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This is what it looks like as a raw print (semi assembled). Printed on the Ultimaker 2 and Ultimaker 2 Go, the surface finish is excellent. No supports needed on any part.

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The parts breakdown.

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Hope you enjoy! I have a full version with no cutout and a cut version that’s painted. Fun times.

010 3D Printed Fallout Mini-Nuke Prop

Also, because we like Ultimaker’s so much, we’re now the official sales partner of Ultimaker in Canada! If you’re around the GTA, you can visit us and see all our stuff on display in our showroom including the mini nuke. Come visit! www.shop3d.ca

Files & Kits aren’t available yet. We’re still working out what we wanna do with them. But interesting things ahead!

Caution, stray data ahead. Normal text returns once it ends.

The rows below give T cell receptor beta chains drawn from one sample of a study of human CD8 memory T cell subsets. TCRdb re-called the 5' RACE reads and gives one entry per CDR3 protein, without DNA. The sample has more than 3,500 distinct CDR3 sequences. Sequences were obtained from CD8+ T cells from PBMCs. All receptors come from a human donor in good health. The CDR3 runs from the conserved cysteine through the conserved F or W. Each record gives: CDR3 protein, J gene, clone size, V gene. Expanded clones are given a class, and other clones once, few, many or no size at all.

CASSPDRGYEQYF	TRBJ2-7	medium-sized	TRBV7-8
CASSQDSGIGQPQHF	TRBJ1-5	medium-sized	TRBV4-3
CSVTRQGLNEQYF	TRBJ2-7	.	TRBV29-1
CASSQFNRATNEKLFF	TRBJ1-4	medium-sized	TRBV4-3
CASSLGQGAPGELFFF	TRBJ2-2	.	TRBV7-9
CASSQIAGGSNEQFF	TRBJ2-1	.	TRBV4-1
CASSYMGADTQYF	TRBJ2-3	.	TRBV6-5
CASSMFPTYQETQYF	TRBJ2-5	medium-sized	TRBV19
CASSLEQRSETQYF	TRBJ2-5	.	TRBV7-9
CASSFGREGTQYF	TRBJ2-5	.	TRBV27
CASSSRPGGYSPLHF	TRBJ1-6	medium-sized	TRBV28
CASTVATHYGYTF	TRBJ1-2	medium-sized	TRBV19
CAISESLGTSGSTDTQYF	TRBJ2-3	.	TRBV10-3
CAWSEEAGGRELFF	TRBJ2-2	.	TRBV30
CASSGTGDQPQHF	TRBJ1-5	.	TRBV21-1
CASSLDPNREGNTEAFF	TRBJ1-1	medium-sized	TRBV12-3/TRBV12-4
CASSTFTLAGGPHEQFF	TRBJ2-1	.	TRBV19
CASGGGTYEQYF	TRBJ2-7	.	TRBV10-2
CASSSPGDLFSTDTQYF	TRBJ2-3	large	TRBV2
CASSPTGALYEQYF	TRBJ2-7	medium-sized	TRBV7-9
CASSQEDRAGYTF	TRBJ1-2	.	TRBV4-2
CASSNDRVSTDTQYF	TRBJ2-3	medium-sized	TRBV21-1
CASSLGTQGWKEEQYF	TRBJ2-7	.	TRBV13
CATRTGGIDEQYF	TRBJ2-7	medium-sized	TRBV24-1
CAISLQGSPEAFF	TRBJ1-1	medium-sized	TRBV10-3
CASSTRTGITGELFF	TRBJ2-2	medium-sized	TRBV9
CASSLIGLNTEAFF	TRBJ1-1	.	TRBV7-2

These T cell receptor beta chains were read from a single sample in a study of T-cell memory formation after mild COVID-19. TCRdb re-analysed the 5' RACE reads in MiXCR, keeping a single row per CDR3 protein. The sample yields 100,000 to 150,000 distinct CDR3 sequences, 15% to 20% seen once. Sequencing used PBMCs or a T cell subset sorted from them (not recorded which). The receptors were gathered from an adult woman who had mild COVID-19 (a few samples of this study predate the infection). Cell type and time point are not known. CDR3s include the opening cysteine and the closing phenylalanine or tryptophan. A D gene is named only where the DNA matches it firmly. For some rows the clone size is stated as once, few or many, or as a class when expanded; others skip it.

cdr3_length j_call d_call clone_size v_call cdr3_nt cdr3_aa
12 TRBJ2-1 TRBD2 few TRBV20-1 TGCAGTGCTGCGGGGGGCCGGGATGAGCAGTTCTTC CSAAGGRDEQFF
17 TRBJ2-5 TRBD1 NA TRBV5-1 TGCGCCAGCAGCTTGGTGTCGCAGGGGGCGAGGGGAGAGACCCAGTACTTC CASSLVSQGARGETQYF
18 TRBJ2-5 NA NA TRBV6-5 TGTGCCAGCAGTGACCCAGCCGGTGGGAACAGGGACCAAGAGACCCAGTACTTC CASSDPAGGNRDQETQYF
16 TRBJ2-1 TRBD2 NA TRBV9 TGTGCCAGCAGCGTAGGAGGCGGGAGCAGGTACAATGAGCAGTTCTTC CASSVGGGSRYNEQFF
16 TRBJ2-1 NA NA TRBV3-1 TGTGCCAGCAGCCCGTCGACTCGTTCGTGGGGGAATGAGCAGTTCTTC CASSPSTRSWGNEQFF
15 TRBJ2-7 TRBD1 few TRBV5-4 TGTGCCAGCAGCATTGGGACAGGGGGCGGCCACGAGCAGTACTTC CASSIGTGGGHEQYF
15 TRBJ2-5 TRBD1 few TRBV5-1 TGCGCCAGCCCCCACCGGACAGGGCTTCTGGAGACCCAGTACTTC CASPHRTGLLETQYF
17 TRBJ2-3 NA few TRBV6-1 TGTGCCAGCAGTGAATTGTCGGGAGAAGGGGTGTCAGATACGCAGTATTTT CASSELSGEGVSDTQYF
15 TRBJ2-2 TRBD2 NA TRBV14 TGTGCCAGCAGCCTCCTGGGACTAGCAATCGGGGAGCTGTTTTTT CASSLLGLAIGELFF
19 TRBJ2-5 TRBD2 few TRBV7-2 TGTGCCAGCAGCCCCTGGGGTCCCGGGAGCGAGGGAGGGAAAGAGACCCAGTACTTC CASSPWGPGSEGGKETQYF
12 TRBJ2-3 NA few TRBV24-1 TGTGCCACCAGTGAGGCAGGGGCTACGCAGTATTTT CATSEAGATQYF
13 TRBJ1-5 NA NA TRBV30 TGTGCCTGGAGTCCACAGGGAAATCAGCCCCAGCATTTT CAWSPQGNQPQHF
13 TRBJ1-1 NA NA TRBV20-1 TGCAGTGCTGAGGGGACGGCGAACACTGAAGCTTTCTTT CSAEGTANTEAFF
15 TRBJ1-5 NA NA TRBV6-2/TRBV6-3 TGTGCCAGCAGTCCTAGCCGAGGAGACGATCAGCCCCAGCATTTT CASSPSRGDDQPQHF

As usual thanks to telkin for great photos and video! Watch this cool video of it in the meantime & let us know what you think about our project!
https://www.youtube.com/watch?v=sNrNbSwTBMA

Redicubricks model kits now available for Order!

Source http://www.redicubricks.com/redicubricks-model-kits-now-available-for-order/

We create a lot of 3D printing specific content and models, we’ve had tons of great feedback and response to our designs and we always get someone asking if we sell the physical kits since they don’t own a printer. So, due to popular demand, select kits are available to order through shop3d.ca! *note all prices are in Canadian dollars (currently 0.72 vs. USD)

They are printed in high resolutions on our Ultimaker 2+’s using our in depth 3D printing experience. We print at higher resolutions at optimized settings to ensures the highest quality prints for minimal post work and proper fitting. (usually 60-90 microns depending on object)

Some finishing required, but the surface finish is printed fine enough for prime and paint. Usually we print in silver metalic PLA for the best detail and edging.

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  002-Print to Order